SINGAPORE – Like the Opel Zafira-e Life and BYD M3e, the Mercedes-Benz EQV300 is an electric multipurpose vehicle (MPV) which is based on a commercial vehicle platform. But unlike the other vehicles, the EQV is almost as refined as a passenger car.
The EQV measures 5,140mm long, 1,928mm wide and 1,901mm tall, with a 3,200mm wheelbase. Its tailgate is almost 1,200mm long, which is thankfully motorised. So are its two rear sliding doors, which can be controlled via switches on the centre console.
The EQV is among the largest MPVs you can buy, sitting somewhere between the popular Toyota Alphard and the gigantic Hyundai Staria. But among electric cars, it is the largest one on the market now. Alas, its height means a number of carparks are inaccessible.
Its dimensions translate to roominess, which is unattainable even to limousine owners. The local variant is equipped with two “captain’s seats” in the middle row, which come with massage functions and can recline like cinema seats.
Adjustments are mostly motorised, except for a manual lever which slides the seats forward and backwards. As far as manual adjustments go, this lever is quite effortless.
The last row of an MPV is usually for children. But in the EQV, three adults can be accommodated comfortably. An air suspension system with adaptive damping ensures progress is smooth for all, a trait which distinguishes the EQV from other MPVs.
Such a sizeable car is usually sluggish. While the EQV will not win drag races, it is eminently drivable, thanks to a huge helping of instantaneous torque.
Mercedes declares a 12.1-second century sprint, but the car feels swifter than that. In fact, there is hardly any situation where it feels underpowered.
Activating the adaptive cruise control is an excellent way to travel. As a pioneer of this feature, Mercedes has refined the way the car responds to traffic better than most. In any case, such a system works better in an electric car than in a combustion-engined one because of the responsive nature of an electric drivetrain.
And because you do not hear the high revs often associated with plus-sized vehicles with modest combustion engines, the EQV comes across as more effortless and polished.
One inescapable outcome of a vehicle as enormous and monolithic as the EQV is relatively high consumption. The Spanish-made Merc averages 29kWh/100km for this test drive, slightly better than the declared 29.8kWh/100km. The sleek EQS450+ averages 19.7kWh/100km for a similar test drive.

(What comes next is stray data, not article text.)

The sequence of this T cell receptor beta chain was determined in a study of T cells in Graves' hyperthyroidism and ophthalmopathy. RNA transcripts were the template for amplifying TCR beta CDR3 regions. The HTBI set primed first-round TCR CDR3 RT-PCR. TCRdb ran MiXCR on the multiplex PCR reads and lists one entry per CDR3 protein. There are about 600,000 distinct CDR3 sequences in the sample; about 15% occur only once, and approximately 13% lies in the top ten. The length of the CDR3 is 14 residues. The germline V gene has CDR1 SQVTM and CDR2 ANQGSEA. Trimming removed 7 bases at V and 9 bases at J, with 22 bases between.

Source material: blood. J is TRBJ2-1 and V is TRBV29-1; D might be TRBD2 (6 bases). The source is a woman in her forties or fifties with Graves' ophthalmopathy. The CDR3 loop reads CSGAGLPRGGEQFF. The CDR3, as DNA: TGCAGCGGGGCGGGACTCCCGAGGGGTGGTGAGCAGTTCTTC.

Mercedes claims the car has a range of 426km, but 320km is a more realistic distance.
Some rudimentary elements of a commercial vehicle remain. For instance, the EQV does not have a keyless function or a start-stop push button. And you do not get the panoramic screens seen in newer Mercs. The latter is not a big letdown, but the former is. There is no wireless phone-charging either.
But at least there are voice-activated controls, which work well. Steering-mounted paddles which regulate the amount of recuperative braking on the go are useful as well. In fact, all electric vehicles should have this feature.
In the Merc, leaving the system in D allows the vehicle to adjust the amount of recuperation automatically according to traffic situations. A D+ actuates free coasting, while the strongest D-- setting facilitates one-pedal driving.
At the wheel, the EQV is not as daunting as you would expect of a vehicle its size. Visibility is decent with large wing mirrors, and the car’s blindspot monitor helps. Parking is made easier with a 360-degree camera. Even negotiating carpark ramps is relatively stress-free.
The car’s air suspension provides excellent ride comfort, and as long as you do not drive like a rally champ, the EQV will not disappoint. This plus-sized multi-seater’s ride and handling characteristics are commendable, and its refinement excellent.
For something with such a huge cabin with seven seats and seven seatbelts, there is no detectable rattle. And wind noise is lower than what you experience in something significantly smaller, such as the Toyota Sienta.
The EQV’s main downside is its price. At $430,888, it is double the cost of the 100kW Zafira-e Life and 50 per cent pricier than the 272hp 3.5-litre V6 Staria. But from a square-footage point of view, it is a lot of Merc for the money.
Follow Christopher Tan on Instagram @chris.motoring
Price: $430,888 with COE
Motor: Permanently excited synchronous; 90kWh lithium-ion battery
Transmission: Single speed
Power: 150kW at 4,320-7,320rpm
Torque: 366Nm at 1,500-4,000rpm
0-100KMH 12.1 seconds
Top speed: 160kmh
Agent: Cycle & Carriage